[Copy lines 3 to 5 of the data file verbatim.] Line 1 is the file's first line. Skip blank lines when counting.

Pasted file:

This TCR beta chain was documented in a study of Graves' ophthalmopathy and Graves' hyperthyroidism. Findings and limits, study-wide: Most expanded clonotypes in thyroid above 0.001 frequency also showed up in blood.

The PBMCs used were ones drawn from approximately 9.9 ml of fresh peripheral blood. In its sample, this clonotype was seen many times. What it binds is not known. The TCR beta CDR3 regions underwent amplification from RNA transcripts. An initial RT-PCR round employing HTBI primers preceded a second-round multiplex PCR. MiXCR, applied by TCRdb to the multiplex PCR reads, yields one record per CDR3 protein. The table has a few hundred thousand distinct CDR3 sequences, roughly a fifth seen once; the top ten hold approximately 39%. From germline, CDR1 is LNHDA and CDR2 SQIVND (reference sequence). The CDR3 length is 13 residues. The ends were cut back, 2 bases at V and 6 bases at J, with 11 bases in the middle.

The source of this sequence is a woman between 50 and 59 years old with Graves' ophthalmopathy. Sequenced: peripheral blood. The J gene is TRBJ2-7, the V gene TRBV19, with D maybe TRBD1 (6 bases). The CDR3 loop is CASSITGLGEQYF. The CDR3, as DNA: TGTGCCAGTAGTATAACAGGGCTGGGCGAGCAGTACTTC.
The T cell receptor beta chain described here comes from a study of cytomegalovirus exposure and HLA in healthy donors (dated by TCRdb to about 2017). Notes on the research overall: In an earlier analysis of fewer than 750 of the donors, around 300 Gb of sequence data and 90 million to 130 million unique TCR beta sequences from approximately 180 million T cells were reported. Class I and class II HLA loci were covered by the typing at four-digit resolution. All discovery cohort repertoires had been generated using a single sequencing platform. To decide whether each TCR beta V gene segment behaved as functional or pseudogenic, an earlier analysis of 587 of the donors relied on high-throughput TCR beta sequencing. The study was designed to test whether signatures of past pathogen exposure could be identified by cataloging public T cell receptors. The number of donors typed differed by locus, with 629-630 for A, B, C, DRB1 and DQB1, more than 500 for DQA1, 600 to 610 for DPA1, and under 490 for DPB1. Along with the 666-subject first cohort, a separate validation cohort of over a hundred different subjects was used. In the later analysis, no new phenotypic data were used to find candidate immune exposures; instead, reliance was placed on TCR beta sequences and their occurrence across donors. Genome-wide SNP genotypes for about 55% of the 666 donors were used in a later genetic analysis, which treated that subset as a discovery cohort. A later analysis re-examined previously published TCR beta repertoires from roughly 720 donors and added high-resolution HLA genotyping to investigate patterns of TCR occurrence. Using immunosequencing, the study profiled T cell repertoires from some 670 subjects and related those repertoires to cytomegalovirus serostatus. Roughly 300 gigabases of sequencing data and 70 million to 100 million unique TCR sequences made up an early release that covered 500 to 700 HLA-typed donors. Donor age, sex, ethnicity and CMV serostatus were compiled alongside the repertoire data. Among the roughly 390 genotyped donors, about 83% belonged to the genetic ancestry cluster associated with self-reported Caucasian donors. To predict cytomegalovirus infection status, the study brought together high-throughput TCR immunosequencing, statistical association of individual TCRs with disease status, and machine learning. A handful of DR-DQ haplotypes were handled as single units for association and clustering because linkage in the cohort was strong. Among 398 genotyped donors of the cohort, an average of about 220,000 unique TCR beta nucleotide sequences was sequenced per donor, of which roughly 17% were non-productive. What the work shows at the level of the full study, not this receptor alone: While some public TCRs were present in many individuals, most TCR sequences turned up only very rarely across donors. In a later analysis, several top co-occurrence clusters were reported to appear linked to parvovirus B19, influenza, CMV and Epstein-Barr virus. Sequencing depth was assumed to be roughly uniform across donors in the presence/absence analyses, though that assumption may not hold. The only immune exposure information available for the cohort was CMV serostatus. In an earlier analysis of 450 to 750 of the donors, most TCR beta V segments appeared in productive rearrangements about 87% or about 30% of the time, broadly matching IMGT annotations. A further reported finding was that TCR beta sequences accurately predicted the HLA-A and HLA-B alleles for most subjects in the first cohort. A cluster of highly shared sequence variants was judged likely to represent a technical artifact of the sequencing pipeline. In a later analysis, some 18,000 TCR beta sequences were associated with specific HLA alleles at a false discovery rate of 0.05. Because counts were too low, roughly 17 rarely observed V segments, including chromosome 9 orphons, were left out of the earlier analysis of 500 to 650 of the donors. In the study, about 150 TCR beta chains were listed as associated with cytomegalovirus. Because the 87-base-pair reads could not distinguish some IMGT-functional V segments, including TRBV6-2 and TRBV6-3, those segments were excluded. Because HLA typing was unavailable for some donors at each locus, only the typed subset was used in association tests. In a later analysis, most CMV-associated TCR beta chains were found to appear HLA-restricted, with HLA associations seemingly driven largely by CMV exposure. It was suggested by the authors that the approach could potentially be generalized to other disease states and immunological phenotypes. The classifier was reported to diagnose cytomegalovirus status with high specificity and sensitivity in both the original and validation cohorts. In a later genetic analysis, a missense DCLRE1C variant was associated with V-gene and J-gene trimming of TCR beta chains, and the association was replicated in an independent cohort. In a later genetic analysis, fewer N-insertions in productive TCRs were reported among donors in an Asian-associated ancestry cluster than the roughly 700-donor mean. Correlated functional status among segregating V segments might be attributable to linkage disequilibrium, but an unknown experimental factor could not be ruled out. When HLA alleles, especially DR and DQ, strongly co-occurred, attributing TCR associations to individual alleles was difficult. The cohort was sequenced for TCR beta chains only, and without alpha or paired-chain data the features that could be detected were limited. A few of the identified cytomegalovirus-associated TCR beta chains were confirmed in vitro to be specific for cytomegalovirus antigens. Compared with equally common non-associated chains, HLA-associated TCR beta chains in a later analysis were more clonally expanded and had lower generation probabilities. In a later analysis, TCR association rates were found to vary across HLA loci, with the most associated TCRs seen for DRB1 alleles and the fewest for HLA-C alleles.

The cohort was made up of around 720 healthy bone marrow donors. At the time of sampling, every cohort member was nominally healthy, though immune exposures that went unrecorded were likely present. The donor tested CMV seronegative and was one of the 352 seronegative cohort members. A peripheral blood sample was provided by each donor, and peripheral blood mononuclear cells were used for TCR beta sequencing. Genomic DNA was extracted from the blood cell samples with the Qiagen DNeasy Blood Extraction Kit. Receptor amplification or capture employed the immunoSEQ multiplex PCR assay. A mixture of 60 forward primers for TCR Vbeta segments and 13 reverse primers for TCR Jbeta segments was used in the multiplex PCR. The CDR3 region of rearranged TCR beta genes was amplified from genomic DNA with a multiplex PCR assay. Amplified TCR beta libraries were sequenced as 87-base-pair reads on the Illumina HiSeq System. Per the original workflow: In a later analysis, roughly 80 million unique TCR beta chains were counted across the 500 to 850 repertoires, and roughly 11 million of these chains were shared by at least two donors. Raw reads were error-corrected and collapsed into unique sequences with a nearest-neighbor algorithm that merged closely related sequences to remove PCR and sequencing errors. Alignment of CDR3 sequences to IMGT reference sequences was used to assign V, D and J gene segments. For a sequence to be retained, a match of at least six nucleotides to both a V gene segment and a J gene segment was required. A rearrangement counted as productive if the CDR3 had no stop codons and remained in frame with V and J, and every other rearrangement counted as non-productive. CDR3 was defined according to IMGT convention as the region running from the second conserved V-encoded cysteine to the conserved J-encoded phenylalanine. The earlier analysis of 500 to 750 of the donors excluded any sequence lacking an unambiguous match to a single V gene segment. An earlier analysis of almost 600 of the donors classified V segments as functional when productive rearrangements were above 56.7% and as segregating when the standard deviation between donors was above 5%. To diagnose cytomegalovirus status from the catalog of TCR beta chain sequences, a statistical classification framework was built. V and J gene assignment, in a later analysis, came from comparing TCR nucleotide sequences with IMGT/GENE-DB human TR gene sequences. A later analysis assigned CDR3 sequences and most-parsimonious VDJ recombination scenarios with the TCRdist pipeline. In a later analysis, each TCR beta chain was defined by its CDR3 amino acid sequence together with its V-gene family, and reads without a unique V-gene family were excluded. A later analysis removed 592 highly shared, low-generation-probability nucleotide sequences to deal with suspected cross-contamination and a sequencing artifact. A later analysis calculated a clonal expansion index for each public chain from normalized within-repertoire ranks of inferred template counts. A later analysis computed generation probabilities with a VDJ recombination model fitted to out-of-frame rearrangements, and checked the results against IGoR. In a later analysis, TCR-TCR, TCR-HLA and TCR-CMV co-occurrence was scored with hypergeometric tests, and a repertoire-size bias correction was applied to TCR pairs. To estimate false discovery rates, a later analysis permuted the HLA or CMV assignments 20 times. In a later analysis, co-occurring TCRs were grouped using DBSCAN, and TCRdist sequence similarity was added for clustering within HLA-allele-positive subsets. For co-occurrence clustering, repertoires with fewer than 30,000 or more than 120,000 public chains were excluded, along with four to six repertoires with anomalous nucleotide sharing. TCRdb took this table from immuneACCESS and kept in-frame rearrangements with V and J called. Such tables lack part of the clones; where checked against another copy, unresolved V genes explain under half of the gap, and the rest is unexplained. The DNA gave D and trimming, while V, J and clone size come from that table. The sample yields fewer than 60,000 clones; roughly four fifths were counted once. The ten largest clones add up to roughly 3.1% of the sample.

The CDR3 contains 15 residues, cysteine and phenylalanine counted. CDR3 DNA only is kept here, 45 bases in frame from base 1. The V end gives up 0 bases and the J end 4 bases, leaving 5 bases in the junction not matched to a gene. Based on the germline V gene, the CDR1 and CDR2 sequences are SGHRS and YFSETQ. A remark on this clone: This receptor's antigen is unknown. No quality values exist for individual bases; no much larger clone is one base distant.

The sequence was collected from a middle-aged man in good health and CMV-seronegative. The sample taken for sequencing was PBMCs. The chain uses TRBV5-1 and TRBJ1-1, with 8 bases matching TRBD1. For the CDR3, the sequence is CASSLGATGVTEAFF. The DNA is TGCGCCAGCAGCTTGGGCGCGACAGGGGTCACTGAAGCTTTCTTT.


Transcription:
The source of this sequence is a woman between 50 and 59 years old with Graves' ophthalmopathy. Sequenced: peripheral blood. The J gene is TRBJ2-7, the V gene TRBV19, with D maybe TRBD1 (6 bases). The CDR3 loop is CASSITGLGEQYF. The CDR3, as DNA: TGTGCCAGTAGTATAACAGGGCTGGGCGAGCAGTACTTC.
The T cell receptor beta chain described here comes from a study of cytomegalovirus exposure and HLA in healthy donors (dated by TCRdb to about 2017). Notes on the research overall: In an earlier analysis of fewer than 750 of the donors, around 300 Gb of sequence data and 90 million to 130 million unique TCR beta sequences from approximately 180 million T cells were reported. Class I and class II HLA loci were covered by the typing at four-digit resolution. All discovery cohort repertoires had been generated using a single sequencing platform. To decide whether each TCR beta V gene segment behaved as functional or pseudogenic, an earlier analysis of 587 of the donors relied on high-throughput TCR beta sequencing. The study was designed to test whether signatures of past pathogen exposure could be identified by cataloging public T cell receptors. The number of donors typed differed by locus, with 629-630 for A, B, C, DRB1 and DQB1, more than 500 for DQA1, 600 to 610 for DPA1, and under 490 for DPB1. Along with the 666-subject first cohort, a separate validation cohort of over a hundred different subjects was used. In the later analysis, no new phenotypic data were used to find candidate immune exposures; instead, reliance was placed on TCR beta sequences and their occurrence across donors. Genome-wide SNP genotypes for about 55% of the 666 donors were used in a later genetic analysis, which treated that subset as a discovery cohort. A later analysis re-examined previously published TCR beta repertoires from roughly 720 donors and added high-resolution HLA genotyping to investigate patterns of TCR occurrence. Using immunosequencing, the study profiled T cell repertoires from some 670 subjects and related those repertoires to cytomegalovirus serostatus. Roughly 300 gigabases of sequencing data and 70 million to 100 million unique TCR sequences made up an early release that covered 500 to 700 HLA-typed donors. Donor age, sex, ethnicity and CMV serostatus were compiled alongside the repertoire data. Among the roughly 390 genotyped donors, about 83% belonged to the genetic ancestry cluster associated with self-reported Caucasian donors. To predict cytomegalovirus infection status, the study brought together high-throughput TCR immunosequencing, statistical association of individual TCRs with disease status, and machine learning. A handful of DR-DQ haplotypes were handled as single units for association and clustering because linkage in the cohort was strong. Among 398 genotyped donors of the cohort, an average of about 220,000 unique TCR beta nucleotide sequences was sequenced per donor, of which roughly 17% were non-productive. What the work shows at the level of the full study, not this receptor alone: While some public TCRs were present in many individuals, most TCR sequences turned up only very rarely across donors. In a later analysis, several top co-occurrence clusters were reported to appear linked to parvovirus B19, influenza, CMV and Epstein-Barr virus. Sequencing depth was assumed to be roughly uniform across donors in the presence/absence analyses, though that assumption may not hold. The only immune exposure information available for the cohort was CMV serostatus. In an earlier analysis of 450 to 750 of the donors, most TCR beta V segments appeared in productive rearrangements about 87% or about 30% of the time, broadly matching IMGT annotations. A further reported finding was that TCR beta sequences accurately predicted the HLA-A and HLA-B alleles for most subjects in the first cohort. A cluster of highly shared sequence variants was judged likely to represent a technical artifact of the sequencing pipeline. In a later analysis, some 18,000 TCR beta sequences were associated with specific HLA alleles at a false discovery rate of 0.05. Because counts were too low, roughly 17 rarely observed V segments, including chromosome 9 orphons, were left out of the earlier analysis of 500 to 650 of the donors. In the study, about 150 TCR beta chains were listed as associated with cytomegalovirus. Because the 87-base-pair reads could not distinguish some IMGT-functional V segments, including TRBV6-2 and TRBV6-3, those segments were excluded. Because HLA typing was unavailable for some donors at each locus, only the typed subset was used in association tests. In a later analysis, most CMV-associated TCR beta chains were found to appear HLA-restricted, with HLA associations seemingly driven largely by CMV exposure. It was suggested by the authors that the approach could potentially be generalized to other disease states and immunological phenotypes. The classifier was reported to diagnose cytomegalovirus status with high specificity and sensitivity in both the original and validation cohorts. In a later genetic analysis, a missense DCLRE1C variant was associated with V-gene and J-gene trimming of TCR beta chains, and the association was replicated in an independent cohort. In a later genetic analysis, fewer N-insertions in productive TCRs were reported among donors in an Asian-associated ancestry cluster than the roughly 700-donor mean. Correlated functional status among segregating V segments might be attributable to linkage disequilibrium, but an unknown experimental factor could not be ruled out. When HLA alleles, especially DR and DQ, strongly co-occurred, attributing TCR associations to individual alleles was difficult. The cohort was sequenced for TCR beta chains only, and without alpha or paired-chain data the features that could be detected were limited. A few of the identified cytomegalovirus-associated TCR beta chains were confirmed in vitro to be specific for cytomegalovirus antigens. Compared with equally common non-associated chains, HLA-associated TCR beta chains in a later analysis were more clonally expanded and had lower generation probabilities. In a later analysis, TCR association rates were found to vary across HLA loci, with the most associated TCRs seen for DRB1 alleles and the fewest for HLA-C alleles.

The cohort was made up of around 720 healthy bone marrow donors. At the time of sampling, every cohort member was nominally healthy, though immune exposures that went unrecorded were likely present. The donor tested CMV seronegative and was one of the 352 seronegative cohort members. A peripheral blood sample was provided by each donor, and peripheral blood mononuclear cells were used for TCR beta sequencing. Genomic DNA was extracted from the blood cell samples with the Qiagen DNeasy Blood Extraction Kit. Receptor amplification or capture employed the immunoSEQ multiplex PCR assay. A mixture of 60 forward primers for TCR Vbeta segments and 13 reverse primers for TCR Jbeta segments was used in the multiplex PCR. The CDR3 region of rearranged TCR beta genes was amplified from genomic DNA with a multiplex PCR assay. Amplified TCR beta libraries were sequenced as 87-base-pair reads on the Illumina HiSeq System. Per the original workflow: In a later analysis, roughly 80 million unique TCR beta chains were counted across the 500 to 850 repertoires, and roughly 11 million of these chains were shared by at least two donors. Raw reads were error-corrected and collapsed into unique sequences with a nearest-neighbor algorithm that merged closely related sequences to remove PCR and sequencing errors. Alignment of CDR3 sequences to IMGT reference sequences was used to assign V, D and J gene segments. For a sequence to be retained, a match of at least six nucleotides to both a V gene segment and a J gene segment was required. A rearrangement counted as productive if the CDR3 had no stop codons and remained in frame with V and J, and every other rearrangement counted as non-productive. CDR3 was defined according to IMGT convention as the region running from the second conserved V-encoded cysteine to the conserved J-encoded phenylalanine. The earlier analysis of 500 to 750 of the donors excluded any sequence lacking an unambiguous match to a single V gene segment. An earlier analysis of almost 600 of the donors classified V segments as functional when productive rearrangements were above 56.7% and as segregating when the standard deviation between donors was above 5%. To diagnose cytomegalovirus status from the catalog of TCR beta chain sequences, a statistical classification framework was built. V and J gene assignment, in a later analysis, came from comparing TCR nucleotide sequences with IMGT/GENE-DB human TR gene sequences. A later analysis assigned CDR3 sequences and most-parsimonious VDJ recombination scenarios with the TCRdist pipeline. In a later analysis, each TCR beta chain was defined by its CDR3 amino acid sequence together with its V-gene family, and reads without a unique V-gene family were excluded. A later analysis removed 592 highly shared, low-generation-probability nucleotide sequences to deal with suspected cross-contamination and a sequencing artifact. A later analysis calculated a clonal expansion index for each public chain from normalized within-repertoire ranks of inferred template counts. A later analysis computed generation probabilities with a VDJ recombination model fitted to out-of-frame rearrangements, and checked the results against IGoR. In a later analysis, TCR-TCR, TCR-HLA and TCR-CMV co-occurrence was scored with hypergeometric tests, and a repertoire-size bias correction was applied to TCR pairs. To estimate false discovery rates, a later analysis permuted the HLA or CMV assignments 20 times. In a later analysis, co-occurring TCRs were grouped using DBSCAN, and TCRdist sequence similarity was added for clustering within HLA-allele-positive subsets. For co-occurrence clustering, repertoires with fewer than 30,000 or more than 120,000 public chains were excluded, along with four to six repertoires with anomalous nucleotide sharing. TCRdb took this table from immuneACCESS and kept in-frame rearrangements with V and J called. Such tables lack part of the clones; where checked against another copy, unresolved V genes explain under half of the gap, and the rest is unexplained. The DNA gave D and trimming, while V, J and clone size come from that table. The sample yields fewer than 60,000 clones; roughly four fifths were counted once. The ten largest clones add up to roughly 3.1% of the sample.